The gift shop at the National Museum of Qatar offers a large collection of well-designed, exclusive gifts, many of which draw their inspiration from the history, heritage and culture of Qatar. But more importantly, the structure housing these gift shops is in itself a great gift by the architects/designers to the visitors. Interestingly, both the exterior and interior of this structure are influenced by different factors/things yet they connect to each other very well. Do you know what’s the inspiration of this museum?
The story of Qatar unfolds across 11 striking galleries in the museum, all employing innovative approaches to storytelling. Each gallery provides a unique perspective across time and connects visitors to lives lived between land and sea. All the senses will be triggered through a creative combination of sounds including music and oral histories, visually through film and archival images and even by smell through evocative aromas.
The new museum building, conceived by French architect Jean Nouvel emerges from a desert that has ventured all the way to the sea. The National Museum is dedicated to the history of Qatar. “Symbolically, its architecture evokes the desert, its silent and eternal dimension, but also the spirit of modernity and daring that have come along and shaken up what seemed unshakeable. So, it’s the contradictions in that history that I’ve sought to evoke here,” says Jean Nouvel.
The desert rose, a flower-like aggregate of mineral crystals occurring only in arid coastal regions, is the first architectural structure that nature itself creates, through wind, sea spray and sand acting together over millennia. It’s surprisingly complex and poetic.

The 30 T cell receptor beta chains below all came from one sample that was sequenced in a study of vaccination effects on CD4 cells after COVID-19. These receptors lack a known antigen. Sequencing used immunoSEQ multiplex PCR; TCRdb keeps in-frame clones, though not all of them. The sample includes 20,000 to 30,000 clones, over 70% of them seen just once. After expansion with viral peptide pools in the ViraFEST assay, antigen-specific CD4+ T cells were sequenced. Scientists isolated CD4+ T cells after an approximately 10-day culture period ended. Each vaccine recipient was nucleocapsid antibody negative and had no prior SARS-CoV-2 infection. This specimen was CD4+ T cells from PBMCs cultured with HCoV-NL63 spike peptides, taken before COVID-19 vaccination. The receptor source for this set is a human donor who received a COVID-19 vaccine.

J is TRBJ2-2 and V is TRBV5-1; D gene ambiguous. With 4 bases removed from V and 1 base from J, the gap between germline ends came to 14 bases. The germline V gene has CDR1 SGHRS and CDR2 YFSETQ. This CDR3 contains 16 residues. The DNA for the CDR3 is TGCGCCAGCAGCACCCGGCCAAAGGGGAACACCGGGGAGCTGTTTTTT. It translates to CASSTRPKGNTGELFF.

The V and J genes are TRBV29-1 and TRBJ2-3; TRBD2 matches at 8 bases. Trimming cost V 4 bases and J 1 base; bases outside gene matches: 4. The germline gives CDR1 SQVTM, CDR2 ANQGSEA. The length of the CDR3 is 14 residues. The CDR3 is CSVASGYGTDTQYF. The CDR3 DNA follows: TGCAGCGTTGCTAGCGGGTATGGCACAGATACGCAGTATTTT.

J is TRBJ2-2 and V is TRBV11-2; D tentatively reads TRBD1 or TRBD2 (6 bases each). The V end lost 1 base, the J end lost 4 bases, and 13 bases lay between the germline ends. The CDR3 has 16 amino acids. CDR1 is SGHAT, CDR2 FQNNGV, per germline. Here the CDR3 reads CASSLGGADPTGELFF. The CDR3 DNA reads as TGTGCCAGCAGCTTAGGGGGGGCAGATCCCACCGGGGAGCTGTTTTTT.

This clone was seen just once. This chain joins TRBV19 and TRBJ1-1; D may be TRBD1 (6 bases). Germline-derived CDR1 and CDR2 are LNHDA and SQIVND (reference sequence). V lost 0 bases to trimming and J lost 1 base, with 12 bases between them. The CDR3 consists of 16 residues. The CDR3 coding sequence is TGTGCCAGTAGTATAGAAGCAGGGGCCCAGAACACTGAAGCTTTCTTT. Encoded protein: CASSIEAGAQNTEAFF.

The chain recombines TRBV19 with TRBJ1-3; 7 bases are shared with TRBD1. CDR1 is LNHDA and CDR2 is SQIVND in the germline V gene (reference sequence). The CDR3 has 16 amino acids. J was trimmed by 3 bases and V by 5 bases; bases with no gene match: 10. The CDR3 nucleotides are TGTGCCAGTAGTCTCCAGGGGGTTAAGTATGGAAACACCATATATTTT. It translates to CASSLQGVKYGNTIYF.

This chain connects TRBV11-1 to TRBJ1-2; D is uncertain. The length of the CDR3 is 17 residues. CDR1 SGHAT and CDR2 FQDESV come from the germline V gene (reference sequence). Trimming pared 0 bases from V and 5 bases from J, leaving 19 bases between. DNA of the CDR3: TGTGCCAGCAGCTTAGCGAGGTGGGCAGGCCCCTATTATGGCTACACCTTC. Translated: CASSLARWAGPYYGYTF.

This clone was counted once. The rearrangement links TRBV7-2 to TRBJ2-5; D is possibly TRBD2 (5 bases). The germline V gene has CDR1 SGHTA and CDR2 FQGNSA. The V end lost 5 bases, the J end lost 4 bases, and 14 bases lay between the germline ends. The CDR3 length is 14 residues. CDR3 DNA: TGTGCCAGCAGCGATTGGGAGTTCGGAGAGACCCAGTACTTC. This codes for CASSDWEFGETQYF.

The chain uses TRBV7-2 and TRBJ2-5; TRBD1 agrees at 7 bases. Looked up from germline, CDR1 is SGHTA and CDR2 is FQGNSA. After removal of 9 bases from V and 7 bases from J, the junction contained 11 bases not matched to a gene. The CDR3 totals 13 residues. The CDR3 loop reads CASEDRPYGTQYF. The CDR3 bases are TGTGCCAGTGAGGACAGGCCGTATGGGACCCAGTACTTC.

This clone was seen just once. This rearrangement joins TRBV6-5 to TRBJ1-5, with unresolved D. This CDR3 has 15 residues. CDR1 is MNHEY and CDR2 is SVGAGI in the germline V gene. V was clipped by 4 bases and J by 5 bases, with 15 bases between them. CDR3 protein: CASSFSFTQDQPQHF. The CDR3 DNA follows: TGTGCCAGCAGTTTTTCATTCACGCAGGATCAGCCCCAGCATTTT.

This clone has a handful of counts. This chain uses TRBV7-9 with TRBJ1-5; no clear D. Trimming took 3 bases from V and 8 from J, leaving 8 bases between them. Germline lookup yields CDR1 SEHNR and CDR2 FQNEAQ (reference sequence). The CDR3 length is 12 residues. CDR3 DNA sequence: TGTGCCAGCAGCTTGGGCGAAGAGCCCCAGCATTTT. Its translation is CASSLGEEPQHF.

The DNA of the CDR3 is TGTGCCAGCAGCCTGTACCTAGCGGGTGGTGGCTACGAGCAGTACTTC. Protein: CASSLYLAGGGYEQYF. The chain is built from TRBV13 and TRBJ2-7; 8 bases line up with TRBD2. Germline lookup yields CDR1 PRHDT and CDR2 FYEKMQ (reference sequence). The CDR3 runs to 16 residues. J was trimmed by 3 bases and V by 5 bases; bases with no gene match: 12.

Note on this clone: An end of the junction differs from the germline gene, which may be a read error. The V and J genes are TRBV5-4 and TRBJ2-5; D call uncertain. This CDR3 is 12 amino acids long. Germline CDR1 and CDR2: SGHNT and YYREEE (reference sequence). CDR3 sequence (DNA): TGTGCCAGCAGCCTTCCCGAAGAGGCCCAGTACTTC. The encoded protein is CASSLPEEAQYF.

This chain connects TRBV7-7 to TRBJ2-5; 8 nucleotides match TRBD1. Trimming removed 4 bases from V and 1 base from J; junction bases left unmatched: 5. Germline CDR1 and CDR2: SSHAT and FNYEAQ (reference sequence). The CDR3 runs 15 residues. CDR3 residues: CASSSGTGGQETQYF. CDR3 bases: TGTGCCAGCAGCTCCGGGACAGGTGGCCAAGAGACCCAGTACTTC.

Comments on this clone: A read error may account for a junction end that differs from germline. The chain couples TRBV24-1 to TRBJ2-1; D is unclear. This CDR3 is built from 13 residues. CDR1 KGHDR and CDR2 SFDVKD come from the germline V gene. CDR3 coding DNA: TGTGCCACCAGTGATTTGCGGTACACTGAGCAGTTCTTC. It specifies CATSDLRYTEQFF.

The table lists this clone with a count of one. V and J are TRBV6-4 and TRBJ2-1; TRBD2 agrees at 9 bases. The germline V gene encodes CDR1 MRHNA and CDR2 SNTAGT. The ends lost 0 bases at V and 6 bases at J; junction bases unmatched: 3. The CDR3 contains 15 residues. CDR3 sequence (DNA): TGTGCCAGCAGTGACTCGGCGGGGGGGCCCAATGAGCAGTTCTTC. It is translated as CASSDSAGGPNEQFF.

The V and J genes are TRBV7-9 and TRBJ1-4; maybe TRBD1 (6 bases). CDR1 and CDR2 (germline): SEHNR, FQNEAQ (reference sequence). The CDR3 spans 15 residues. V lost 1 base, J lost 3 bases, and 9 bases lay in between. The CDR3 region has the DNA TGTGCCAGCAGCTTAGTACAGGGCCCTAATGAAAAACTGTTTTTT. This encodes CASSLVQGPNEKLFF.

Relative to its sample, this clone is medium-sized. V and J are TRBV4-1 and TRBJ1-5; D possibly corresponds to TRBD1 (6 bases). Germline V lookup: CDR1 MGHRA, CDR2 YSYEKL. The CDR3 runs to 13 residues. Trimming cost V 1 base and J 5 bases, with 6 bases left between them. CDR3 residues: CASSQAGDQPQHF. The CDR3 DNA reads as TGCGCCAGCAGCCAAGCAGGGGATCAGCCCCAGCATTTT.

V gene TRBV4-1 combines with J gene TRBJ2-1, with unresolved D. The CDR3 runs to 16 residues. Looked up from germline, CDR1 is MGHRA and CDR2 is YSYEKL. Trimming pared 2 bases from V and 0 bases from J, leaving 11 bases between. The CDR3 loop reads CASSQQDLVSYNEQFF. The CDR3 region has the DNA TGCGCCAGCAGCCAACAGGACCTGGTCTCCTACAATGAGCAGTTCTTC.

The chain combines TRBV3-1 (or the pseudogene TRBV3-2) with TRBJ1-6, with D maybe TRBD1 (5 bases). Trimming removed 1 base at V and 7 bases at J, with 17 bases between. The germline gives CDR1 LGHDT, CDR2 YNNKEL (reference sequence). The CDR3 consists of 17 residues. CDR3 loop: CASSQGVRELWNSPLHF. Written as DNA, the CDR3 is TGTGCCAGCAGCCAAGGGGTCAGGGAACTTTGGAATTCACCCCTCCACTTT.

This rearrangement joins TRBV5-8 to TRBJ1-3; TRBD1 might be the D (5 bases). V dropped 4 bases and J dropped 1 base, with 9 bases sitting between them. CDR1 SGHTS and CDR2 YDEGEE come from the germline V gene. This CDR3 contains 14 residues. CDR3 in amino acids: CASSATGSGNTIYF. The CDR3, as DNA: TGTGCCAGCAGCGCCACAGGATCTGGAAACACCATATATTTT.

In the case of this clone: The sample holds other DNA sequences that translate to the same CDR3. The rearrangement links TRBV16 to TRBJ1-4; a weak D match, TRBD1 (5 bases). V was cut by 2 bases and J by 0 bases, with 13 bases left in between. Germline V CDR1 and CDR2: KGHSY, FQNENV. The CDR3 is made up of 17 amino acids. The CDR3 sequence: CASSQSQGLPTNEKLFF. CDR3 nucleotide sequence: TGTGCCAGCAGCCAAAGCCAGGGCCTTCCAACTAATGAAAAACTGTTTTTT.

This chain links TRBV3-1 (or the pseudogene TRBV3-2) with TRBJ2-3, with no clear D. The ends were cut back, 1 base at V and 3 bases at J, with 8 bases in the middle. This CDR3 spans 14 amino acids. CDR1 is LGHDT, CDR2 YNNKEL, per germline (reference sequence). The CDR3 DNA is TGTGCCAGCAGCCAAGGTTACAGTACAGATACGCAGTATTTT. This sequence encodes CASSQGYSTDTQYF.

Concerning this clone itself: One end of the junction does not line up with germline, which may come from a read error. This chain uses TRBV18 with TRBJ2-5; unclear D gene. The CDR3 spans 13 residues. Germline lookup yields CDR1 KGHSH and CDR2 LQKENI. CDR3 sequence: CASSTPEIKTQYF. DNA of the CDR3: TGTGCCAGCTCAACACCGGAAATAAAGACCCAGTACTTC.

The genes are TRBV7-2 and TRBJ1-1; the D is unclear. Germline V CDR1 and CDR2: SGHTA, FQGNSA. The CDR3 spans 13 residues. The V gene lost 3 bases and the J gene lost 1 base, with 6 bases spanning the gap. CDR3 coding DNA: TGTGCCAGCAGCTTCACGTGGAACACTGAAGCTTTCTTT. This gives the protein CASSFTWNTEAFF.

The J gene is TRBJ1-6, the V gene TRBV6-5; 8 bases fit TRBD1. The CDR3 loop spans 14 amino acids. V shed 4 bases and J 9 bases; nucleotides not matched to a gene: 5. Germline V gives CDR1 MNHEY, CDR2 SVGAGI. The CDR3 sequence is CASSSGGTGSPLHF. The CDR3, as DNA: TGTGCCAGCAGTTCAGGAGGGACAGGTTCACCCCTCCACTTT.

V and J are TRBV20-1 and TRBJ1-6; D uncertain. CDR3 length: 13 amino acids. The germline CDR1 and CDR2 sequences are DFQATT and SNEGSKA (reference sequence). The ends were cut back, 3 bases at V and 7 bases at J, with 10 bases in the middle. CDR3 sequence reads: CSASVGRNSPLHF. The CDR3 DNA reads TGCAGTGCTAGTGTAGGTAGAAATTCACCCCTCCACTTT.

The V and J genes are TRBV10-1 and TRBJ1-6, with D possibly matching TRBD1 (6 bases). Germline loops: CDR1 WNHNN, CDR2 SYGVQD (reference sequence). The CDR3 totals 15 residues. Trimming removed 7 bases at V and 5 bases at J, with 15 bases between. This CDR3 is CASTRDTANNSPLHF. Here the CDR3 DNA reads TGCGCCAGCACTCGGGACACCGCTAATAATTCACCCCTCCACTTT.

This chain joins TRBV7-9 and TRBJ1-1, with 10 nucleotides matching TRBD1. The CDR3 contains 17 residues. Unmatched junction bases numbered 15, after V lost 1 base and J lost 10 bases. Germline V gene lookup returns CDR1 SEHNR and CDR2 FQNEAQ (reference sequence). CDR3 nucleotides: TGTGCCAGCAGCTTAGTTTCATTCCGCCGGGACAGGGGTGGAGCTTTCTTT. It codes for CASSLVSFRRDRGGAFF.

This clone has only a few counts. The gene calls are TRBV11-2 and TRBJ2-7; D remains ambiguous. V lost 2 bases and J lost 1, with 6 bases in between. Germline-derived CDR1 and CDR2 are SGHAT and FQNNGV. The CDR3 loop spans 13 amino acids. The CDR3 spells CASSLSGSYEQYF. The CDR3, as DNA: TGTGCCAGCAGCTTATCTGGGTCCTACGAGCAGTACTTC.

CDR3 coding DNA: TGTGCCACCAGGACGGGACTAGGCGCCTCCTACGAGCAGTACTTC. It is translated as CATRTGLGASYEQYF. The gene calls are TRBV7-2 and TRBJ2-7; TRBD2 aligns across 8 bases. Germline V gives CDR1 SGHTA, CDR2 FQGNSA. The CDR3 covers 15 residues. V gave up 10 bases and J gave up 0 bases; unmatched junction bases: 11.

Taking the desert rose as a starting point turned out to be a very progressive, not to say utopian, idea, says Nouvel. “I say ‘utopian’ because, to construct a building 350-m long, with its great big inward-curving disks, and its intersections and cantilevered elements – all the things that conjure up a desert rose – we had to meet enormous technical challenges. This building is at the cutting-edge of technology, like Qatar itself.”
As in a lot of other museums, the circuit forms a loop. The complete tour takes about two hours and ends in discovery of the old Royal Palace, which has been restored.
The interior designed by Sydney-based Koichi Takada Architects derives its inspiration from the Dahl Al Misfir (Cave of Light), located in the heart of Qatar, which is a beautiful underground sanctuary formed largely from fibrous gypsum crystals that give off a faint, moon-like, phosphorescent glow. The interior echoes Koichi Takada’s vision of bringing nature back into architecture, establishing relationships that connect people and nature through design.
Using 3D modeling software, the shops are a three-dimensional puzzle, comprising 40,000 individual wooden pieces. Each piece, CNC-cut in Italy is entirely unique, fitting only with its exact complementary piece. The site assembly was an engineering and assembly challenges that was skilfully executed on-site by Italian master carpenter, Claudio Devoto and his team of artisans. The 40,000 pieces were individually en-coded with a visual number and guideline, assembled by hand, piece by piece without visual fixings.
The National Museum of Qatar was also the first national museum in the world to receive both a LEED Gold and a 4-STAR (Global Sustainability Assessment System) sustainability rating. The shop interiors were constructed from European Oak, a conscious decision because of its renewable green credentials that aligned with the sustainable goals of the museum.